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Marantz SR 63 static noise on left channel

Discussion in 'Power Electronics' started by Chris v.H., May 21, 2021.

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  1. Chris v.H.

    Chris v.H.

    3
    0
    May 21, 2021
    I haven't touched a circuit board in decades, so please forgive my ignorance, but I think a capacitor might be the issue with the problem listed below.

    I have a 1993 Sr-63 Marantz AV Receiver that was shipped to Japan (100V/60Hz) where I now live. It was tested once upon arrival 4 years ago, and, with the room finally finished, again yesterday. It worked fine, and all 4 speakers produced beautiful sound, high and low volume.

    I was interrupted in my setup, and promptly forgot to turn the power off. This morning when I tried to use it, all left audio (including the headphones) had a lot of noise.

    I had tried switching wires, but once I realized that my headphones were similarly affected, I scratched that strategy. My guess is a capacitor somewhere. But how do I test this? I don't have a schematics or manual for the receiver.

    What do you think it is? Might it be the low voltage?

    Your help would be appreciated?
     
  2. PETERDECO

    PETERDECO

    211
    52
    Dec 19, 2019
    Before doing anything, clean all the switches and controls.
     
  3. shrtrnd

    shrtrnd

    3,827
    521
    Jan 15, 2010
    Before taking it apart, recheck all of your input/output wires again. That's usually the problem, a bad connection, connector, or wire.
    I know you think the speakers and headphones having the same problem means you can skip that step, but don't
    I always try the simple first. Yeah, you probably have a circuit issue like a cap, as you suspect, but check the basic
    stuff first before tearing into your receiver.
    Also, what are you using as your input? The receiver with an antenna connection, or some other peripheral like a tape deck or some other input signal that might be injecting a bad input that your amplifier is outputting?
    Also, and I've had disagreements about this before. When I was in Japan, the military bases all had 120VAC available,
    but it was still at the 50Hz Japanese cycle standard, not 60hz. Probably not an issue here, but thought I'd mention it.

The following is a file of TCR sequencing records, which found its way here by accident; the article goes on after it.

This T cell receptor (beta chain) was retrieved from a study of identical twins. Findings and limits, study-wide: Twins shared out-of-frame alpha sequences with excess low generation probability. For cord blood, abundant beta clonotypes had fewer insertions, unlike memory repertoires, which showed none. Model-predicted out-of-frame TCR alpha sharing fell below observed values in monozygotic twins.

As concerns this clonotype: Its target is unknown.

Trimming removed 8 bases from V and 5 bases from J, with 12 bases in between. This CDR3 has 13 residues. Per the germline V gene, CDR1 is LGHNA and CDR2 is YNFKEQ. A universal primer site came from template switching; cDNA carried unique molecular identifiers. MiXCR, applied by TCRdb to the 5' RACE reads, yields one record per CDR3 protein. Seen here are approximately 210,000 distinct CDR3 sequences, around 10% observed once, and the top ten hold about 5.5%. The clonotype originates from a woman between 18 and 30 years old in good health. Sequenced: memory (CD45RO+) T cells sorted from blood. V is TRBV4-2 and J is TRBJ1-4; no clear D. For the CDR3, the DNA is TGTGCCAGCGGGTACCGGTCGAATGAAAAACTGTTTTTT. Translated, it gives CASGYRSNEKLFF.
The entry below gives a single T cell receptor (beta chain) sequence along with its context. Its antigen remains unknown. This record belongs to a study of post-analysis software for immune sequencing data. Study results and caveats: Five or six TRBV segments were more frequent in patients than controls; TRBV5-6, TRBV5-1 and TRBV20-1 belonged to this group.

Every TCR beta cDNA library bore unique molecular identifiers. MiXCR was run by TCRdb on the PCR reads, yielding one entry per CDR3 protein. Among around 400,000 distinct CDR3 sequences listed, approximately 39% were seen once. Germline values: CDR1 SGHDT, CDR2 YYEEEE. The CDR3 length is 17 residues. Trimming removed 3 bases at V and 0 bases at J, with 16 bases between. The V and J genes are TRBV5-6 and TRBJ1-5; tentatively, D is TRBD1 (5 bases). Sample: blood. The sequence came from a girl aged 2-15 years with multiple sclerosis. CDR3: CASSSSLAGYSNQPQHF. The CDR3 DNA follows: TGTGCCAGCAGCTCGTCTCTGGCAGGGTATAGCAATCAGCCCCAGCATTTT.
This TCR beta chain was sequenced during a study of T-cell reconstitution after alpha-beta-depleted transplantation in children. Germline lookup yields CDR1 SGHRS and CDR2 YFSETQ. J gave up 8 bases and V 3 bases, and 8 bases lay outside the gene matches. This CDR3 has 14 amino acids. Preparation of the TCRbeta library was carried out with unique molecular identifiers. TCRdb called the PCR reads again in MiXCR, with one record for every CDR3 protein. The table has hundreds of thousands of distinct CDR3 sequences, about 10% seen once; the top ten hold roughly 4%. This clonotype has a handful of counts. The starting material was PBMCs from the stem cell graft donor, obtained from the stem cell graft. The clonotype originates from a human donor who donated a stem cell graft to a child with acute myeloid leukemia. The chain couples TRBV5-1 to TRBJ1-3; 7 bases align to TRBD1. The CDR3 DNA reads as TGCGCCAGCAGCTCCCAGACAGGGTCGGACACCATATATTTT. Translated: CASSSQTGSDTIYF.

Chris v.H. likes this.
  4. Chris v.H.

    Chris v.H.

    3
    0
    May 21, 2021
    I wil certainly do that in a few days as is it easier. I prefer not to play with the circuit board if I don’t have to.

    Japan is split into two zones, 50 or 60 Hz, but all at 100V. I live in the 60Hz zone. Military bases are geared for American equipment. I was thinking of getting a power converter but I can’t find out how much power the receiver needs.

    Thank you for your help, btw.
     
  5. Chris v.H.

    Chris v.H.

    3
    0
    May 21, 2021
    Thank you, I will.
     
  6. burtms

    burtms

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    Jul 26, 2021
    I too have heard noise on the left channel and I'm not sure about the right: I was using it with speakers as an external audio system for my television. I was lazy about putting it in standby and I would leave it on for long periods. Sometimes I would hear just a slight noise when I had the TV off. Other times it was quiet. So I don't think it was a connector issue. I never heard that noise when I had the TV on and was actually using the system. It was a reminder for me to occasionally turn off the receiver and give it a break.
     
  7. WHONOES

    WHONOES

    1,190
    322
    May 20, 2017
    Sounds like a noisy switch somewhere. Switch contacts tend to oxidise over the years unless they are Gold plated. They are generally plated with silver or an alloy of silver and something else.
     
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